A lieutenant general told the Washington Post that the psychological impacts that average Iraqi citizens would suffer from after losing their electricity was a “side benefit.”
One of the most extreme US crimes was committed on February 13, 1991, when the military used laser-guided smart bombs to destroy a shelter full of civilians. 408 Iraqi civilians were massacred in this US attack, and the Pentagon itself admitted that the Amiriyah shelter that it bombed was being used by civilians seeking protection.
Even more blood-curdling was an atrocity that was so heinous it earned the name the “Highway of Death.” On February 26th and 27th, the US and allies Britain, France, and Canada bombed Iraqi soldiers as they tried to flee Kuwait and return to Iraq. Thousands of fleeing Iraqis were massacred.
There were even reportedly some civilians among the soldiers as they tried to flee, including foreign workers and Palestinians who were expelled by the Kuwaiti monarchy. They were all bombed to pieces. Thousands died; the exact number of victims is unknown.
The aftermath of the Gulf War was beyond catastrophic. A Harvard public health team investigated and found that Iraq had acute malnutrition and epidemic levels of the preventable diseases cholera and typhoid. The Harvard team also estimated that at least 170,000 Iraqi children under age 5 would die in the year after the war due to the effects of the US bombing.
The Washington Post noted “planners now say their intent was to destroy or damage valuable facilities that Baghdad could not repair without foreign assistance.” The Bush administration deliberately made the lives of millions of Iraqis complete hell to try to force them into such desperation that they would overthrow their leader.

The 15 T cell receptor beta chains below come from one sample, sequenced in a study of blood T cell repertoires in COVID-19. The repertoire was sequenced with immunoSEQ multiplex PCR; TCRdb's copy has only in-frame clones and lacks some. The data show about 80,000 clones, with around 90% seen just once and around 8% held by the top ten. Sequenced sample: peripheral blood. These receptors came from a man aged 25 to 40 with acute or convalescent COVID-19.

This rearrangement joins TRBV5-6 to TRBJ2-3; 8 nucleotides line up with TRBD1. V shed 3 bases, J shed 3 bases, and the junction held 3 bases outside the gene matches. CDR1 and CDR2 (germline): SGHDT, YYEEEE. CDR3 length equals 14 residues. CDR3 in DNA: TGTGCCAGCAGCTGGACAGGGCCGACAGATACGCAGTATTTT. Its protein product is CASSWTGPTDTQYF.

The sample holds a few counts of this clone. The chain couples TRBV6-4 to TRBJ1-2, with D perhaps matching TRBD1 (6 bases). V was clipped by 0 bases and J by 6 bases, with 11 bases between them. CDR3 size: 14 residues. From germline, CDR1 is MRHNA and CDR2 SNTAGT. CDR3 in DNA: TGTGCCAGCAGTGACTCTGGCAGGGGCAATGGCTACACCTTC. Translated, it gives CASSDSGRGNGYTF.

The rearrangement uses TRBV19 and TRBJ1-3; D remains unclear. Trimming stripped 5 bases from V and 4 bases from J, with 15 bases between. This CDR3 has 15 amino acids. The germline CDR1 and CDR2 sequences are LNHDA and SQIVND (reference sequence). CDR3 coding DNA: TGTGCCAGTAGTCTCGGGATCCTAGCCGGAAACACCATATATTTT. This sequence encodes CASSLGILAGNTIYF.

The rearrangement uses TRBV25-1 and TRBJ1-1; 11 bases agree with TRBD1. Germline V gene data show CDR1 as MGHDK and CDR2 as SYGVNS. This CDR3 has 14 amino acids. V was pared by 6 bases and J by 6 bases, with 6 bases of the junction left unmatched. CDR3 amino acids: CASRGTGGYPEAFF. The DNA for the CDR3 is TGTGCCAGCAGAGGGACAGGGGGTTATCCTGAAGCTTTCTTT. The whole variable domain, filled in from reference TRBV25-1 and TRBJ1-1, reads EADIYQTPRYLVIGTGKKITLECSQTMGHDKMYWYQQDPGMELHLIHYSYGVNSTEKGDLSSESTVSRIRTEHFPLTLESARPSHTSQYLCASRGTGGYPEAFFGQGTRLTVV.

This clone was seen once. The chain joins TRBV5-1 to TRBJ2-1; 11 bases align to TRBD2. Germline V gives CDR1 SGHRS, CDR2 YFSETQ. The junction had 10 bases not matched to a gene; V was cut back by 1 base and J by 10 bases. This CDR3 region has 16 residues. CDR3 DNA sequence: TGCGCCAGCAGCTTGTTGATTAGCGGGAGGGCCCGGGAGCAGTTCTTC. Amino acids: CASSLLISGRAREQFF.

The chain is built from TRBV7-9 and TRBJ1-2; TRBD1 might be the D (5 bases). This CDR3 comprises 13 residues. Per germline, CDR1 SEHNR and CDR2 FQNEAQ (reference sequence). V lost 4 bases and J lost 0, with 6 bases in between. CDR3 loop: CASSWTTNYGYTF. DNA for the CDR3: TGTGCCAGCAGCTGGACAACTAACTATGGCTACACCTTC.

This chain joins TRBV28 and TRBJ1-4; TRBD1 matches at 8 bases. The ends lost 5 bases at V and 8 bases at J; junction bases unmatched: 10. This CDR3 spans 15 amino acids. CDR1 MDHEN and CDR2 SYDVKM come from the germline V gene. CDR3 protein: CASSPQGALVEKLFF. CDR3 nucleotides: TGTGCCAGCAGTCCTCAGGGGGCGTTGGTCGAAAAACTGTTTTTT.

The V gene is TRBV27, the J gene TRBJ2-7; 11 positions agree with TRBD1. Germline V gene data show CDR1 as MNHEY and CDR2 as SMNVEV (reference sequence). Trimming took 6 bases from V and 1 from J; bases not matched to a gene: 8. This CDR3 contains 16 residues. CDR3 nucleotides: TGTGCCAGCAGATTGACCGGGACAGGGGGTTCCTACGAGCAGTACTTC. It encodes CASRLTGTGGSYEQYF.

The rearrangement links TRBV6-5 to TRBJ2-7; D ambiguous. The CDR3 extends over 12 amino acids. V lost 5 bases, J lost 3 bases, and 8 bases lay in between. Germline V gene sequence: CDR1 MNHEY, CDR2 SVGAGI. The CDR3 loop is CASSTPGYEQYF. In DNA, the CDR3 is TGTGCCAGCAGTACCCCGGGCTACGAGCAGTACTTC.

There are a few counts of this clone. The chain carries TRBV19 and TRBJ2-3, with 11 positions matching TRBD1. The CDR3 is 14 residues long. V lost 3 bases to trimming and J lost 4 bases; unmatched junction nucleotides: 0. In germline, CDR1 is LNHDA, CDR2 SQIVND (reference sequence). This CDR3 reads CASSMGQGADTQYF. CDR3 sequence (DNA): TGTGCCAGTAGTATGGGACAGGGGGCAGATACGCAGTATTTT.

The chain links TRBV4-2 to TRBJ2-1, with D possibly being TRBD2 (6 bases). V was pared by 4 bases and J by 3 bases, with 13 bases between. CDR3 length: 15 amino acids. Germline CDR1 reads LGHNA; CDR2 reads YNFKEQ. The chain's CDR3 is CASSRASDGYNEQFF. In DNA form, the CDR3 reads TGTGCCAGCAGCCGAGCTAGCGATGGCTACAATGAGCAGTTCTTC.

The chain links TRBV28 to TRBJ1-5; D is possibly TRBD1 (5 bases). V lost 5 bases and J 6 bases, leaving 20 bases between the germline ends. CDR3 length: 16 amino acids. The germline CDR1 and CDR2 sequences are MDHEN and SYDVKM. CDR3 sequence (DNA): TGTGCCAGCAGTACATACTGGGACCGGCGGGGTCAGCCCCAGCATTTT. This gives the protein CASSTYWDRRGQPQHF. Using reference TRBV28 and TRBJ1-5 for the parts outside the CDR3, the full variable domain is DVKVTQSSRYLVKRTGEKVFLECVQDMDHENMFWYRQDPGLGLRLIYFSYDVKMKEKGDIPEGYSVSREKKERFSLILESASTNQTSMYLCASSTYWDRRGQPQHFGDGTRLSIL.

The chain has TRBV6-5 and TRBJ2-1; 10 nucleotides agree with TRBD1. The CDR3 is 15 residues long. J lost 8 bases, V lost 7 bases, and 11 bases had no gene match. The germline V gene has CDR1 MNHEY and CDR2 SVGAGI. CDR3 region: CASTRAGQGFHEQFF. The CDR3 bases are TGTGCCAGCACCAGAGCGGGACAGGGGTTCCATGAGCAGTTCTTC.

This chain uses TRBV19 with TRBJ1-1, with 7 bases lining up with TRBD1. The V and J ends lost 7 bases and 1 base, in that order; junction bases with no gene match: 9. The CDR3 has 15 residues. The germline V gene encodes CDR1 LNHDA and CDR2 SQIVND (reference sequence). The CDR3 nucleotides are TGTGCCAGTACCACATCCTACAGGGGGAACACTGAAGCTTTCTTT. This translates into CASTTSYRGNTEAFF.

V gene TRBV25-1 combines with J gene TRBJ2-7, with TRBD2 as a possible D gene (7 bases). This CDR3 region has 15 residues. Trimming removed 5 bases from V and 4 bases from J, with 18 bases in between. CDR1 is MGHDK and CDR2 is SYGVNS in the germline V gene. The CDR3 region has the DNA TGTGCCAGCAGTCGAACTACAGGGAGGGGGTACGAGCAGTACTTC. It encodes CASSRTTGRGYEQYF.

And even when the 1991 Gulf War ended, the Bush 41 administration’s war on Iraqi society continued. The US used the United Nations Security Council to expand crippling sanctions on Iraq, which banned all trade with the country.
These sanctions, which further continued under subsequent President Bill Clinton, led to the deaths of hundreds of thousands of Iraqi children and other civilians.
In response to these reports of mass civilian devastation from US bombing, George H. W. Bush’s secretary of defense, Dick Cheney insisted that every target was “perfectly legitimate.” He declared, “If I had to do it over again, I would do exactly the same thing.”
Bush senior’s Secretary of Defense Dick Cheney would go on to become Bush Jr’s vice president, and the brains behind George W. bush’s foreign policy and his own second war on Iraq a decade later. Moreover, H. W. Bush’s chairman of the Joint Chiefs of Staff Colin Powell later served as W. Bush’s secretary of state.
Given the overlap between Bush 41’s administration on that of Bush 43, it is no surprise that Bush Jr. followed in his father’s footsteps, launching another devastating war in the Middle East, which destabilized the region and led to more than 1 million deaths.
These crimes fly directly in the face of the corporate media’s portrayal of George H. W. Bush as a principled moderate. The real Bush left behind a murderous legacy, full of war crimes across the planet.